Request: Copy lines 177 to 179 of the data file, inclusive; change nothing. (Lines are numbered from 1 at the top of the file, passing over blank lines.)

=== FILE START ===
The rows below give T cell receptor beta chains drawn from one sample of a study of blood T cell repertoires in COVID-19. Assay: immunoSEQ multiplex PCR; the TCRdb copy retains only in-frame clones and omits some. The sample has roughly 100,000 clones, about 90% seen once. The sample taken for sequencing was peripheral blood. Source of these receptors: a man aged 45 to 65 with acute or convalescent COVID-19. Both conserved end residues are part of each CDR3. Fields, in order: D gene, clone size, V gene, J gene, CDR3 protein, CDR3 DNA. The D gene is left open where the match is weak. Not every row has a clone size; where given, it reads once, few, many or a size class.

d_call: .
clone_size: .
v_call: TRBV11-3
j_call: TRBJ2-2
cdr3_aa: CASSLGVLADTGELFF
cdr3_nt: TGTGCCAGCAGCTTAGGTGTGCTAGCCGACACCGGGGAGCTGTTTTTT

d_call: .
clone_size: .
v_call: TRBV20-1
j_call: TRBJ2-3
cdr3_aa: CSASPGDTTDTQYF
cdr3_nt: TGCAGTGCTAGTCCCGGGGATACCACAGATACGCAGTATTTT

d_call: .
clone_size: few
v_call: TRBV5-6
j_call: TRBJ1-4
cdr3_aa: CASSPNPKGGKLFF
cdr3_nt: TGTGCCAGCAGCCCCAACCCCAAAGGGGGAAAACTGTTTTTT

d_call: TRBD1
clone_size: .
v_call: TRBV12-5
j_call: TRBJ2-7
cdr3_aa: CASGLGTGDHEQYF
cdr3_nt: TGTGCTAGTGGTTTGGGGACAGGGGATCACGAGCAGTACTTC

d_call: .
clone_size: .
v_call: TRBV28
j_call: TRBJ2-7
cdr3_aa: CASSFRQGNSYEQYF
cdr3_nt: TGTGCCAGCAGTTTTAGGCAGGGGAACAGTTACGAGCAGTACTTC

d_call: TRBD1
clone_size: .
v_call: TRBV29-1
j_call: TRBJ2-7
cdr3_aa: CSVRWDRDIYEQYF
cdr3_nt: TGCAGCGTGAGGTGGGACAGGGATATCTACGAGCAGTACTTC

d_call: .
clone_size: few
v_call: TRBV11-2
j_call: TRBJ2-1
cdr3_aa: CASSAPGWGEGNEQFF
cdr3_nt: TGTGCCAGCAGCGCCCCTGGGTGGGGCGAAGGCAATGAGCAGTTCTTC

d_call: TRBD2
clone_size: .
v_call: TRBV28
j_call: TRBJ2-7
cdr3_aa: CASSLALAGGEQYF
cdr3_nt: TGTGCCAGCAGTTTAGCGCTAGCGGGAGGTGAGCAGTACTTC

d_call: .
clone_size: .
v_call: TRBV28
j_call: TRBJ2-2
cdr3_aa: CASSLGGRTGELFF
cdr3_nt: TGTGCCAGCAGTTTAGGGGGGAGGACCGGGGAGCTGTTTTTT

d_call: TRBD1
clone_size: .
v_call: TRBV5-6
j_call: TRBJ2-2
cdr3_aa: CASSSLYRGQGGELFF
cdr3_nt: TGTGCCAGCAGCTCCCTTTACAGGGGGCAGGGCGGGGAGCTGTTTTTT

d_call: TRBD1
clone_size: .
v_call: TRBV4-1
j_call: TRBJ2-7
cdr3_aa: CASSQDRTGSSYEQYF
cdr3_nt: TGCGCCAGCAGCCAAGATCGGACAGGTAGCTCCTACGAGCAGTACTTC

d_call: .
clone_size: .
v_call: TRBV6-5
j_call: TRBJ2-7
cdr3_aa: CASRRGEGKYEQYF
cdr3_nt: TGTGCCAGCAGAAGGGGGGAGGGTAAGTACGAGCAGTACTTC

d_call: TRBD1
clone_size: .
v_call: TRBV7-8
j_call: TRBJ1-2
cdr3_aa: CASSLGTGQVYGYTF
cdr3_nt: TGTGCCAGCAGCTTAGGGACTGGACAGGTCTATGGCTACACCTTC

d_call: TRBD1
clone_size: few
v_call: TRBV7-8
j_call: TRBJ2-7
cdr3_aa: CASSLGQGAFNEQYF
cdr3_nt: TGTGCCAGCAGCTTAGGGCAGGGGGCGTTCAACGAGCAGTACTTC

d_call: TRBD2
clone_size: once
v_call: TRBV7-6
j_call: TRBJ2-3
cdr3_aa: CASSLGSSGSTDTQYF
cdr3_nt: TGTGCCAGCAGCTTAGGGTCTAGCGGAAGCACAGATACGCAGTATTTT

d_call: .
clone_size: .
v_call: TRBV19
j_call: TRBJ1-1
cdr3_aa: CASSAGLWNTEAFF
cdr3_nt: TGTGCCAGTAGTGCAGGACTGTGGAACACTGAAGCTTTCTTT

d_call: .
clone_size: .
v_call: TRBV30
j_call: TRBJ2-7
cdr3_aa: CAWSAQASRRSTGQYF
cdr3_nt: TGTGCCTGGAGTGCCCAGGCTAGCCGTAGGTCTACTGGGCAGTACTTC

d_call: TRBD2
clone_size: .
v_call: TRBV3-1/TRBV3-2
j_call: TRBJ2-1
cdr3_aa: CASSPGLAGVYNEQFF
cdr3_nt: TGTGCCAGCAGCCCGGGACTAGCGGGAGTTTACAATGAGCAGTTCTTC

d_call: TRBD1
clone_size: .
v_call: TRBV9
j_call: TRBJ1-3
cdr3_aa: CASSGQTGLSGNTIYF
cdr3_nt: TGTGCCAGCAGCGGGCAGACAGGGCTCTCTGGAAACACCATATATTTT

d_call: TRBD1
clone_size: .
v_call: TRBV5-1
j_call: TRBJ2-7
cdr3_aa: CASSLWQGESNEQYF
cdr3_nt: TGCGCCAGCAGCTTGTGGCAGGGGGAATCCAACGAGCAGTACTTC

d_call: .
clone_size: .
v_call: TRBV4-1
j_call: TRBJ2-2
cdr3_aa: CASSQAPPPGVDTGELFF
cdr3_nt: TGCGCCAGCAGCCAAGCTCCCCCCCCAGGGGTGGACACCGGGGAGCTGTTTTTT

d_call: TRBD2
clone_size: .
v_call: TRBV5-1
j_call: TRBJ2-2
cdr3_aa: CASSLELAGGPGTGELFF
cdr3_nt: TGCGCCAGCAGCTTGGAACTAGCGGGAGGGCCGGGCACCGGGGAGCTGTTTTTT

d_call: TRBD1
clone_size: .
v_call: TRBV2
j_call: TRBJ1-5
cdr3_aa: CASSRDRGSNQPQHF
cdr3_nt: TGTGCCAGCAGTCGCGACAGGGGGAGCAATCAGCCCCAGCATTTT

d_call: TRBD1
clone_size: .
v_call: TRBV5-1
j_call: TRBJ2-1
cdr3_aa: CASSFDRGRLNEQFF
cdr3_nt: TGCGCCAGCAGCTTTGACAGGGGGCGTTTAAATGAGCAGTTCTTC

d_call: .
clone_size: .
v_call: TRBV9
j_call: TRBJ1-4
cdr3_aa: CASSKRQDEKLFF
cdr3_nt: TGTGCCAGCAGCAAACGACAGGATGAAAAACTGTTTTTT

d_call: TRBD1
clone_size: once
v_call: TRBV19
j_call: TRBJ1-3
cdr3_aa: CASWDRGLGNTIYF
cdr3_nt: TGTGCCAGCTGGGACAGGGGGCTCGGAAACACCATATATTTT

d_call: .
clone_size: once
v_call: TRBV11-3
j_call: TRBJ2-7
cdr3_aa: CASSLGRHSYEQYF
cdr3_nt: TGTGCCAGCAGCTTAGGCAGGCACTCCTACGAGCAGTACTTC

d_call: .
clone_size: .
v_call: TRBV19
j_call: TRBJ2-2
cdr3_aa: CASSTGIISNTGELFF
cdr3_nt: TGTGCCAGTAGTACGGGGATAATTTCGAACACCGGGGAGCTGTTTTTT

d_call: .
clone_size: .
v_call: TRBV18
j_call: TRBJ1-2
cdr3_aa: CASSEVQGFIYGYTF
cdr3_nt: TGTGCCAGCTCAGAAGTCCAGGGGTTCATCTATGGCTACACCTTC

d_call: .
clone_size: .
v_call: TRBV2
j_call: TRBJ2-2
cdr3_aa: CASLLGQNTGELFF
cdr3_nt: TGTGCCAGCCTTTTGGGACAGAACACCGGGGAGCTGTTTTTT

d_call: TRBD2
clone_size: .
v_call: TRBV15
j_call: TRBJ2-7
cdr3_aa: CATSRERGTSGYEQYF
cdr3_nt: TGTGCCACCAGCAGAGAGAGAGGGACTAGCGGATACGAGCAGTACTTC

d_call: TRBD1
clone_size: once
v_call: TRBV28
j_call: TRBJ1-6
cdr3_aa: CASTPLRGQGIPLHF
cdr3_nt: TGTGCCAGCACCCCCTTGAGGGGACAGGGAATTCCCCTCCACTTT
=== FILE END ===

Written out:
clone_size: .
v_call: TRBV2
j_call: TRBJ2-2